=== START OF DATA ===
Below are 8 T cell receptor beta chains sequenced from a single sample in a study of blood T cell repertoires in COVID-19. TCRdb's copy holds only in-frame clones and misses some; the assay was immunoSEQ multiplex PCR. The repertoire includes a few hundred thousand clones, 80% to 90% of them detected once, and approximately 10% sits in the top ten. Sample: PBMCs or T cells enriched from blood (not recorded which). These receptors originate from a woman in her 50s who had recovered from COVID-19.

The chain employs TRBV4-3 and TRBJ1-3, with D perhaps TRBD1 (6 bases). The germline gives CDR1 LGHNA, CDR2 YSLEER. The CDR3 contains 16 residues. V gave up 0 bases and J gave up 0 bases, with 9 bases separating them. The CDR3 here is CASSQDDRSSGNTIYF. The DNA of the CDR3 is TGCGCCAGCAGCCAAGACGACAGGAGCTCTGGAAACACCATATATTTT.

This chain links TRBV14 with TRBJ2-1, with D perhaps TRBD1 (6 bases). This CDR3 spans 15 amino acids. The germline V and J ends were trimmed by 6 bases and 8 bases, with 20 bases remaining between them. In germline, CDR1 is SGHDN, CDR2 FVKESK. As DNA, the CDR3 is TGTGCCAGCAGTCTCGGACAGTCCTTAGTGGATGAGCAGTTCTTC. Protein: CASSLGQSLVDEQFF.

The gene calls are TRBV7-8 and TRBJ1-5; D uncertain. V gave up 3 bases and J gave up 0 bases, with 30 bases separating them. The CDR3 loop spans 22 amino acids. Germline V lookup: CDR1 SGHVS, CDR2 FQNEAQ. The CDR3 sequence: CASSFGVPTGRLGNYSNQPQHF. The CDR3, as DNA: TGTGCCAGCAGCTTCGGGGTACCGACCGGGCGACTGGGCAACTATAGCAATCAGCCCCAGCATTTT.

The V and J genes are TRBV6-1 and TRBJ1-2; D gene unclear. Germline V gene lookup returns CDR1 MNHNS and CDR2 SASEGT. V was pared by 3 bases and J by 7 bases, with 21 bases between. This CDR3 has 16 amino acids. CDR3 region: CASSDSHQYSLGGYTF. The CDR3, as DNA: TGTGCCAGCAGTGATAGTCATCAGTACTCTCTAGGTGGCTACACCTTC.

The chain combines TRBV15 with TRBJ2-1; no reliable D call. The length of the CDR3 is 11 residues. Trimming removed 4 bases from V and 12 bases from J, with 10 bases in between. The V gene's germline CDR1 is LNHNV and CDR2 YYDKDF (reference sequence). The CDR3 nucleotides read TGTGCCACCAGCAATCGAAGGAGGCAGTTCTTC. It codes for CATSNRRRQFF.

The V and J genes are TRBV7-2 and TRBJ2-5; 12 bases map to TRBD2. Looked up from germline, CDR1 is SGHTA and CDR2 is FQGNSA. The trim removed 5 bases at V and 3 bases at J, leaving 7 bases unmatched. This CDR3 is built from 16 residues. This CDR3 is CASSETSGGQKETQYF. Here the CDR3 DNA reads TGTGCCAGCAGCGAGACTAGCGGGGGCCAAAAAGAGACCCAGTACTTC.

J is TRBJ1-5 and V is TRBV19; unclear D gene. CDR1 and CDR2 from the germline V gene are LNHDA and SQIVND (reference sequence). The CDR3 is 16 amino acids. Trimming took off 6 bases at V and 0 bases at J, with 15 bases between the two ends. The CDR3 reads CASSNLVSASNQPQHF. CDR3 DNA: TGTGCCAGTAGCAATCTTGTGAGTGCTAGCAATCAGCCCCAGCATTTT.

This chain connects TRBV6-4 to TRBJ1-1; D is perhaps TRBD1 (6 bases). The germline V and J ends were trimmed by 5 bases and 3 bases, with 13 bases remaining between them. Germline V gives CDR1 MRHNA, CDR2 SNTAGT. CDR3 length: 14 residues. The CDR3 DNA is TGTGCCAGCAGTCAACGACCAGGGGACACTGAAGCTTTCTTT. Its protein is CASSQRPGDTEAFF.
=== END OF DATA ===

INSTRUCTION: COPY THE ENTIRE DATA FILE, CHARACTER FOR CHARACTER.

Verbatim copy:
Below are 8 T cell receptor beta chains sequenced from a single sample in a study of blood T cell repertoires in COVID-19. TCRdb's copy holds only in-frame clones and misses some; the assay was immunoSEQ multiplex PCR. The repertoire includes a few hundred thousand clones, 80% to 90% of them detected once, and approximately 10% sits in the top ten. Sample: PBMCs or T cells enriched from blood (not recorded which). These receptors originate from a woman in her 50s who had recovered from COVID-19.

The chain employs TRBV4-3 and TRBJ1-3, with D perhaps TRBD1 (6 bases). The germline gives CDR1 LGHNA, CDR2 YSLEER. The CDR3 contains 16 residues. V gave up 0 bases and J gave up 0 bases, with 9 bases separating them. The CDR3 here is CASSQDDRSSGNTIYF. The DNA of the CDR3 is TGCGCCAGCAGCCAAGACGACAGGAGCTCTGGAAACACCATATATTTT.

This chain links TRBV14 with TRBJ2-1, with D perhaps TRBD1 (6 bases). This CDR3 spans 15 amino acids. The germline V and J ends were trimmed by 6 bases and 8 bases, with 20 bases remaining between them. In germline, CDR1 is SGHDN, CDR2 FVKESK. As DNA, the CDR3 is TGTGCCAGCAGTCTCGGACAGTCCTTAGTGGATGAGCAGTTCTTC. Protein: CASSLGQSLVDEQFF.

The gene calls are TRBV7-8 and TRBJ1-5; D uncertain. V gave up 3 bases and J gave up 0 bases, with 30 bases separating them. The CDR3 loop spans 22 amino acids. Germline V lookup: CDR1 SGHVS, CDR2 FQNEAQ. The CDR3 sequence: CASSFGVPTGRLGNYSNQPQHF. The CDR3, as DNA: TGTGCCAGCAGCTTCGGGGTACCGACCGGGCGACTGGGCAACTATAGCAATCAGCCCCAGCATTTT.

The V and J genes are TRBV6-1 and TRBJ1-2; D gene unclear. Germline V gene lookup returns CDR1 MNHNS and CDR2 SASEGT. V was pared by 3 bases and J by 7 bases, with 21 bases between. This CDR3 has 16 amino acids. CDR3 region: CASSDSHQYSLGGYTF. The CDR3, as DNA: TGTGCCAGCAGTGATAGTCATCAGTACTCTCTAGGTGGCTACACCTTC.

The chain combines TRBV15 with TRBJ2-1; no reliable D call. The length of the CDR3 is 11 residues. Trimming removed 4 bases from V and 12 bases from J, with 10 bases in between. The V gene's germline CDR1 is LNHNV and CDR2 YYDKDF (reference sequence). The CDR3 nucleotides read TGTGCCACCAGCAATCGAAGGAGGCAGTTCTTC. It codes for CATSNRRRQFF.

The V and J genes are TRBV7-2 and TRBJ2-5; 12 bases map to TRBD2. Looked up from germline, CDR1 is SGHTA and CDR2 is FQGNSA. The trim removed 5 bases at V and 3 bases at J, leaving 7 bases unmatched. This CDR3 is built from 16 residues. This CDR3 is CASSETSGGQKETQYF. Here the CDR3 DNA reads TGTGCCAGCAGCGAGACTAGCGGGGGCCAAAAAGAGACCCAGTACTTC.

J is TRBJ1-5 and V is TRBV19; unclear D gene. CDR1 and CDR2 from the germline V gene are LNHDA and SQIVND (reference sequence). The CDR3 is 16 amino acids. Trimming took off 6 bases at V and 0 bases at J, with 15 bases between the two ends. The CDR3 reads CASSNLVSASNQPQHF. CDR3 DNA: TGTGCCAGTAGCAATCTTGTGAGTGCTAGCAATCAGCCCCAGCATTTT.

This chain connects TRBV6-4 to TRBJ1-1; D is perhaps TRBD1 (6 bases). The germline V and J ends were trimmed by 5 bases and 3 bases, with 13 bases remaining between them. Germline V gives CDR1 MRHNA, CDR2 SNTAGT. CDR3 length: 14 residues. The CDR3 DNA is TGTGCCAGCAGTCAACGACCAGGGGACACTGAAGCTTTCTTT. Its protein is CASSQRPGDTEAFF.